Skip to main content

Am I a real writer now?

As a writer of non-fiction I can't help but harbour a little chip on my shoulder. Real writers, it seems, do fiction. This must be true - look at how many more prizes there are for fiction writers than non-fiction. What's more, compare the amount of publicity the big fiction prizes get against the handful of non-fiction, not to mention the fawning coverage from presenters in the media.

Let's face it, non-fiction writers are second class citizes of the literary world.

So (even though the above is highly tongue in cheek - because I don't agree with the people who set up these prizes, and the literati in general) I'm rather pleased to say that my first piece of real paid-for fiction has been published. It's in the Communications of the ACM, and I'm rather proud of it.

Unfortunately as this is paid-for journal, unless you are a member, you can't look at it apart from the abstract (yes, it's a short story with an abstract. This is a journal, after all). But I know it's there, and that's a nice feeling.

Comments

  1. Why is this so? Is it because the idea of popular non-fiction is relatively new? That "prizes" for non-fiction are the plaudits of academia rather than tawdry trophies and filthy lucre? My guess is that in the next five to ten years this will change, if the sales are there.

    ReplyDelete
  2. I think, Liz, there's an element of the two cultures at work here: fiction is an Artform, with a capital A. Non-fiction is the craft of horny-handed sons and daughters of the typewriter, or some such. It's just a collection of facts, not creative. (I don't believe this, you understand, but I think it exists as a way the literati operate. And of all the areas of non-fiction, science probably being considered the least worthy of recognition.)

    ReplyDelete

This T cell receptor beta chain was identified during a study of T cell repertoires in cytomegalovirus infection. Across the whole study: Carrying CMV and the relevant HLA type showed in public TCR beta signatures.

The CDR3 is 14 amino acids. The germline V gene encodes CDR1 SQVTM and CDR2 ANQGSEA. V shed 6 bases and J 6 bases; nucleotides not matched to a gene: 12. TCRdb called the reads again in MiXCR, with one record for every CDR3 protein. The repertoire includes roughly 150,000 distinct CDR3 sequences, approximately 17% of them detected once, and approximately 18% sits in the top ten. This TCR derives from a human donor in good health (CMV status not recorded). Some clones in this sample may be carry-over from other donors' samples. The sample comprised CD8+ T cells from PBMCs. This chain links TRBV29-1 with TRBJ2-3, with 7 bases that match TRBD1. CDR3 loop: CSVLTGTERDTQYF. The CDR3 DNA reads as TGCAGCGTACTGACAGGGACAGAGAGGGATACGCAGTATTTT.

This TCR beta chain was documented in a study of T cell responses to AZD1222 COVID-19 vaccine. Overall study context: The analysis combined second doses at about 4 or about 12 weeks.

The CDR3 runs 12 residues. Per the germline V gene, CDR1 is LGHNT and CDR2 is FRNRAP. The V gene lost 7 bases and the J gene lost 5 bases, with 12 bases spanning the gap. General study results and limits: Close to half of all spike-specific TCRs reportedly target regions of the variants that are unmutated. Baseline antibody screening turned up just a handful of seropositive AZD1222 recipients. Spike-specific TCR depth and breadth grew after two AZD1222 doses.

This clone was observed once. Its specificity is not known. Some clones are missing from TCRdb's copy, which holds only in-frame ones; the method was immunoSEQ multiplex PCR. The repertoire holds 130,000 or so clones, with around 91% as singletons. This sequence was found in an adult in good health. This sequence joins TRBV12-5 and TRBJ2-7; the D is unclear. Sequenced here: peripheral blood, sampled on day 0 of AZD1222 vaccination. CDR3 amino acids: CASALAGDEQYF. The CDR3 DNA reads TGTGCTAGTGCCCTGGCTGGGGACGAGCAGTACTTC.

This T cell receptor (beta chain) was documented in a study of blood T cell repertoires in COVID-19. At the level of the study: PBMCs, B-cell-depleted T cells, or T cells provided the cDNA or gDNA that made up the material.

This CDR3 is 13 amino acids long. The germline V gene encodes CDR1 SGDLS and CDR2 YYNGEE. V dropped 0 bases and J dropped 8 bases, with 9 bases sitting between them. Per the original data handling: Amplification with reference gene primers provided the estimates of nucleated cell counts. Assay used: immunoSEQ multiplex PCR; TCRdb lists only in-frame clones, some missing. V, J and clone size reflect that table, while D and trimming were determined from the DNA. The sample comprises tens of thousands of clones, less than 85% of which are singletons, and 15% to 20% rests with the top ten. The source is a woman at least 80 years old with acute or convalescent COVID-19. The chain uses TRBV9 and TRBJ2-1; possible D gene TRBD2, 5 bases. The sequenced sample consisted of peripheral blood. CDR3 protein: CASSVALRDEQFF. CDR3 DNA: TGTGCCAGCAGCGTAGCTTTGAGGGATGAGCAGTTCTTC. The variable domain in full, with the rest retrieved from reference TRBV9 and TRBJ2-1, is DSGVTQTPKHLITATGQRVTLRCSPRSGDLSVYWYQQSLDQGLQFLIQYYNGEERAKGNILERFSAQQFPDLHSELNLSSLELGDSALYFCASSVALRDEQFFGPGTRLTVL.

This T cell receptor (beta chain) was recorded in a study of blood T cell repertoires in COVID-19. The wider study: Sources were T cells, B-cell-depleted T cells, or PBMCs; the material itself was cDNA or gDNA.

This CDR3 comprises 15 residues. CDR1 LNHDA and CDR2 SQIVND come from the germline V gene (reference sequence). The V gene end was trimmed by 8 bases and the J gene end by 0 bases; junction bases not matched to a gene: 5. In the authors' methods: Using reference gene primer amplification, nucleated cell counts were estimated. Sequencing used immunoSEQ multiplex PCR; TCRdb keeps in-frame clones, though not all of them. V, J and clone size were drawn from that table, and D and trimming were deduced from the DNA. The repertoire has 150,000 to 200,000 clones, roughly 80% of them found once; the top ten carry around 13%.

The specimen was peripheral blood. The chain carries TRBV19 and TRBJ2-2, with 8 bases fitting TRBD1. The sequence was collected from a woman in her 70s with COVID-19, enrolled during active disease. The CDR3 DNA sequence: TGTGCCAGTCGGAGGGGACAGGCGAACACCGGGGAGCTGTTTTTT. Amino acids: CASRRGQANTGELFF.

Post a Comment

Popular posts from this blog

Is 5x3 the same as 3x5?

The Internet has gone mildly bonkers over a child in America who was marked down in a test because when asked to work out 5x3 by repeated addition he/she used 5+5+5 instead of 3+3+3+3+3. Those who support the teacher say that 5x3 means 'five lots of 3' where the complainants say that 'times' is commutative (reversible) so the distinction is meaningless as 5x3 and 3x5 are indistinguishable. It's certainly true that not all mathematical operations are commutative. I think we are all comfortable that 5-3 is not the same as 3-5.  However. This not true of multiplication (of numbers). And so if there is to be any distinction, it has to be in the use of English to interpret the 'x' sign. Unfortunately, even here there is no logical way of coming up with a definitive answer. I suspect most primary school teachers would expands 'times' as 'lots of' as mentioned above. So we get 5 x 3 as '5 lots of 3'. Unfortunately that only wor

Why I hate opera

If I'm honest, the title of this post is an exaggeration to make a point. I don't really hate opera. There are a couple of operas - notably Monteverdi's Incoranazione di Poppea and Purcell's Dido & Aeneas - that I quite like. But what I do find truly sickening is the reverence with which opera is treated, as if it were some particularly great art form. Nowhere was this more obvious than in ITV's recent gut-wrenchingly awful series Pop Star to Opera Star , where the likes of Alan Tichmarsh treated the real opera singers as if they were fragile pieces on Antiques Roadshow, and the music as if it were a gift of the gods. In my opinion - and I know not everyone agrees - opera is: Mediocre music Melodramatic plots Amateurishly hammy acting A forced and unpleasant singing style Ridiculously over-supported by public funds I won't even bother to go into any detail on the plots and the acting - this is just self-evident. But the other aspects need some ex

Which idiot came up with percentage-based gradient signs

Rant warning: the contents of this post could sound like something produced by UKIP. I wish to make it clear that I do not in any way support or endorse that political party. In fact it gives me the creeps. Once upon a time, the signs for a steep hill on British roads displayed the gradient in a simple, easy-to-understand form. If the hill went up, say, one yard for every three yards forward it said '1 in 3'. Then some bureaucrat came along and decided that it would be a good idea to state the slope as a percentage. So now the sign for (say) a 1 in 10 slope says 10% (I think). That 'I think' is because the percentage-based slope is so unnatural. There are two ways we conventionally measure slopes. Either on X/Y coordiates (as in 1 in 4) or using degrees - say at a 15° angle. We don't measure them in percentages. It's easy to visualize a 1 in 3 slope, or a 30 degree angle. Much less obvious what a 33.333 recurring percent slope is. And what's a 100% slope